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Calendar Stone
CATEGORY: artifact
DEFINITION: A 20-ton, 4-meter wide carved monolith commissioned by the emperor Axayacatl in 1479, which symbolizes the Aztec universe. The populations of central Mexico believed that they were living in the fifth epoch of a series of worlds (or suns) marked by cyclical generation and destruction. The central figure of the stone is this fifth sun, Tonatuih. Surrounding this are four rectangular cartouches containing dates and symbols for the gods Ehecatl, Texcatlipoca, Tlaloc and Chilchihuitlicue who represent the four worlds previously destroyed and the dates of the previous holocausts - 4 Tiger, 4 Wind, 4 Rain, and 4 Water. The central panel contains the date 4 Ollin (movement) on which the Aztecs showed that they anticipated that their current world would be destroyed by an earthquake. In a series of increasingly larger concentric bands, symbols for the 20 days of the month, precious materials, and certain stars are represented. The outermost band depicts two massive serpents whose heads meet at the stone's base. The Calendar Stone is in the Museo Nacional de Antropología (National Museum of Anthropology) in Mexico City.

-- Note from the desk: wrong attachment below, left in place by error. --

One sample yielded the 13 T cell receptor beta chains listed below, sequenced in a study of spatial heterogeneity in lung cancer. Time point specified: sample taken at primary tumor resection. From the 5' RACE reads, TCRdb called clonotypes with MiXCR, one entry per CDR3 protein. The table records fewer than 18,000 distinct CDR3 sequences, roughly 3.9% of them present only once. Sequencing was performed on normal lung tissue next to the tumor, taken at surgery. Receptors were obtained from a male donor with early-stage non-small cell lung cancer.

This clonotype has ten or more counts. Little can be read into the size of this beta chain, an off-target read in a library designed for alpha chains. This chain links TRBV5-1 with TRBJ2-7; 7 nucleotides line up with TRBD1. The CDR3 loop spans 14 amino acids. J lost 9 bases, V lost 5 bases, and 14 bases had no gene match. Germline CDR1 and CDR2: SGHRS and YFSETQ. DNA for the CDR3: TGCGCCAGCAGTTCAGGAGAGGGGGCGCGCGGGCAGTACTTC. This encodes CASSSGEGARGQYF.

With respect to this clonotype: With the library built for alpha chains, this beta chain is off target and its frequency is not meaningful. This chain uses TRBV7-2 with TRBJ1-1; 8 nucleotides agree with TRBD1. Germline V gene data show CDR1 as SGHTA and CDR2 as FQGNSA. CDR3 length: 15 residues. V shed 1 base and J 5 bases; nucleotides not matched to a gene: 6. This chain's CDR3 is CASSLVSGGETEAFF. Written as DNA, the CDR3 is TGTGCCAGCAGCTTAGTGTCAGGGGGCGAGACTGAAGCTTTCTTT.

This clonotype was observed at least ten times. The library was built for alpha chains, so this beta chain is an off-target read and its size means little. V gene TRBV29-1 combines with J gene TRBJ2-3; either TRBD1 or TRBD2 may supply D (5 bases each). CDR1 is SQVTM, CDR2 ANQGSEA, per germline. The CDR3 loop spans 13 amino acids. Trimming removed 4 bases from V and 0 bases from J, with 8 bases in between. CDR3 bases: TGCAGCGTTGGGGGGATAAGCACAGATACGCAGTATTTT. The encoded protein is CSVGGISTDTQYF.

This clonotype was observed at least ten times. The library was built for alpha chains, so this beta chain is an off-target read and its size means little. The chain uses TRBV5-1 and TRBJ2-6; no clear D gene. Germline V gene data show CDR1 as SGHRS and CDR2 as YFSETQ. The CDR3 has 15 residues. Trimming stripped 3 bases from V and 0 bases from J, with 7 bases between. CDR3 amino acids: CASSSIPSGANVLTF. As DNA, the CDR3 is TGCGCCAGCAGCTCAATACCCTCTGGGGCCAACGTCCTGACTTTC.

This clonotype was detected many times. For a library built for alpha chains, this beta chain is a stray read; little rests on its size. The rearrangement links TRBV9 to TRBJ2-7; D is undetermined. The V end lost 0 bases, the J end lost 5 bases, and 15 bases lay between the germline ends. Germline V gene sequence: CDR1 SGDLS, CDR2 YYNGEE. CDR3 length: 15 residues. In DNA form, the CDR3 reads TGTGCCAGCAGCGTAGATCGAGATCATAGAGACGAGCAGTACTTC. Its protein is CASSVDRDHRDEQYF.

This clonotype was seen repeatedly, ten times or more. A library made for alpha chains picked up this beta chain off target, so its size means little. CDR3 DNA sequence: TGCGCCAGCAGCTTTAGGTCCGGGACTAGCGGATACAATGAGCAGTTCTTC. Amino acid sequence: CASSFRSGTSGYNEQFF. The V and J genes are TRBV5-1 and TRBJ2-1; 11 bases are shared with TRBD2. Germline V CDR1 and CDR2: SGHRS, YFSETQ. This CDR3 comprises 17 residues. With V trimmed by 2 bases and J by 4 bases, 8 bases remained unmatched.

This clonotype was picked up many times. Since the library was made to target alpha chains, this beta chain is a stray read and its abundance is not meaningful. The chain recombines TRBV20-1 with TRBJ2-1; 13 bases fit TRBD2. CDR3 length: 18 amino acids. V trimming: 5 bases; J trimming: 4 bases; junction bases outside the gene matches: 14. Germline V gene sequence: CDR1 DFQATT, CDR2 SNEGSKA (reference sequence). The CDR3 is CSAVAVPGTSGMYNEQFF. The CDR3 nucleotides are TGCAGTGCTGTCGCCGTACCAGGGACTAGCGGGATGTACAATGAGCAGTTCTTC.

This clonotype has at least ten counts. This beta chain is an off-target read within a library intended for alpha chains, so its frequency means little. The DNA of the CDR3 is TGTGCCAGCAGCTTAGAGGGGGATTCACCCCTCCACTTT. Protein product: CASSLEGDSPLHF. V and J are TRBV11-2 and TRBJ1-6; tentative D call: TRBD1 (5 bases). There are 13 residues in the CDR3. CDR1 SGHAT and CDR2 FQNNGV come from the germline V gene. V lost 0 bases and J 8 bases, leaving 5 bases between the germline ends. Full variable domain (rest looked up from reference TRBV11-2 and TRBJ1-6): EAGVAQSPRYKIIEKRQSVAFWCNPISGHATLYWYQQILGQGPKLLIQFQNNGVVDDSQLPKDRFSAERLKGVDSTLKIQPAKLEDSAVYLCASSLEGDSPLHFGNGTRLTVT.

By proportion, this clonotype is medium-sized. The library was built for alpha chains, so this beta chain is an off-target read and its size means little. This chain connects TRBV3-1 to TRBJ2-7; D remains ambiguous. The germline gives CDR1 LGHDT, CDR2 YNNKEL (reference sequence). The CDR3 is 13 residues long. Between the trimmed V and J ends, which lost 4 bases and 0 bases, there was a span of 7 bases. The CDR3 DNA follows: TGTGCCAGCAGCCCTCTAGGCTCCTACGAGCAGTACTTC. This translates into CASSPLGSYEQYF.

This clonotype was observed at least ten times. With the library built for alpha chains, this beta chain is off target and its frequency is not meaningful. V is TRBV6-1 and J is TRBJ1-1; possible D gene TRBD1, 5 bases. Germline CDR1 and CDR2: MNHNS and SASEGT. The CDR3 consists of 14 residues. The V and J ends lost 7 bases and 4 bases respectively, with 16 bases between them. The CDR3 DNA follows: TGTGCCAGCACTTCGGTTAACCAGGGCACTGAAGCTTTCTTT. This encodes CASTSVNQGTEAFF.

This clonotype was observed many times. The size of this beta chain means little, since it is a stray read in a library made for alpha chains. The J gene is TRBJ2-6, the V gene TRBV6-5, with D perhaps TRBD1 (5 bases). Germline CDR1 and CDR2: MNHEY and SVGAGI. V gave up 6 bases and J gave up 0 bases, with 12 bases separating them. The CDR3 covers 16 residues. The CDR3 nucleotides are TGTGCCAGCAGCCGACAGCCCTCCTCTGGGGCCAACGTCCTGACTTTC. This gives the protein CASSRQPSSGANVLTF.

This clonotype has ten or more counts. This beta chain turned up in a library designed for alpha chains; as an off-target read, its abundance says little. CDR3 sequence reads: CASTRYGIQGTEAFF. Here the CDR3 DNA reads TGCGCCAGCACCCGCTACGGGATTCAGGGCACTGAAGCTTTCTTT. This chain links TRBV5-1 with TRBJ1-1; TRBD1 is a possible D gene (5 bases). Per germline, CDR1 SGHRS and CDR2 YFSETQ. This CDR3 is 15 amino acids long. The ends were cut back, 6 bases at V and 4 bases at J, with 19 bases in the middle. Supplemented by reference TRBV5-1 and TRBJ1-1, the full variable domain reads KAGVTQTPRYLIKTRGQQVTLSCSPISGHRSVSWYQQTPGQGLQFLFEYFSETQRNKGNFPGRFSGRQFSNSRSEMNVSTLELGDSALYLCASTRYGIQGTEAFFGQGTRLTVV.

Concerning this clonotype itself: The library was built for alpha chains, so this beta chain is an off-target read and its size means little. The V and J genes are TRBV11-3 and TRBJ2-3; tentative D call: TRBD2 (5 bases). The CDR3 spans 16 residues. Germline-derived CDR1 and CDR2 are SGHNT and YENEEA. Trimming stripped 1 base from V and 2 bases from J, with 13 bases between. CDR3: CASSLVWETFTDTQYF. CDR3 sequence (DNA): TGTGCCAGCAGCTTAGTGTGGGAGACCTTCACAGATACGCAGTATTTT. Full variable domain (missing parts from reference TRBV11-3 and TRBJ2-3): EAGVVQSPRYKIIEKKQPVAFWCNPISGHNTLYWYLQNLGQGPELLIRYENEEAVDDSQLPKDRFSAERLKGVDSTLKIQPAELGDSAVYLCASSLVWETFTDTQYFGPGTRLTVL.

Maya calendar
DEFINITION: A method employed by the Maya of measuring the passage of time, comprised of two separate calendar systems: the Calendar Round, used for everyday purposes, and the Long Count, used for the reckoning of historical dates. Maya chronology consisted of three main elements: a 260-day sacred year (tzolkin) formed by the combination of 13 numbers (1 to 13) and 20 day names; a solar year (haab), divided into 18 months of 20 days numbered from 0 to 19, followed by a five-day unlucky period (Uayeb); and a series of cycles - uinal (20 kins, or days), tun (360 days), katun (7,200 days), baktun (144,000 days), with the highest cycle being the alautun of 23,040,000,000 days. All Middle American civilizations used the two first counts, which permitted officials accurately to determine a date within a period defined as the least common multiple of 260 and 365: 18,980 days, or 52 years. The Classic Maya Long Count inscriptions enumerate the cycles that have elapsed since a zero date in 3114 BC. Thus, a katun-ending date, means that nine baktuns and six katuns have elapsed from the zero date to the day 2 Ahau 13 Tzec (May 9, AD 751). To those Initial Series were added the Supplementary Series (information about the lunar month) and the Secondary Series, a calendar-correction formula that brought the conventional date in harmony with the true position of the day in the solar year.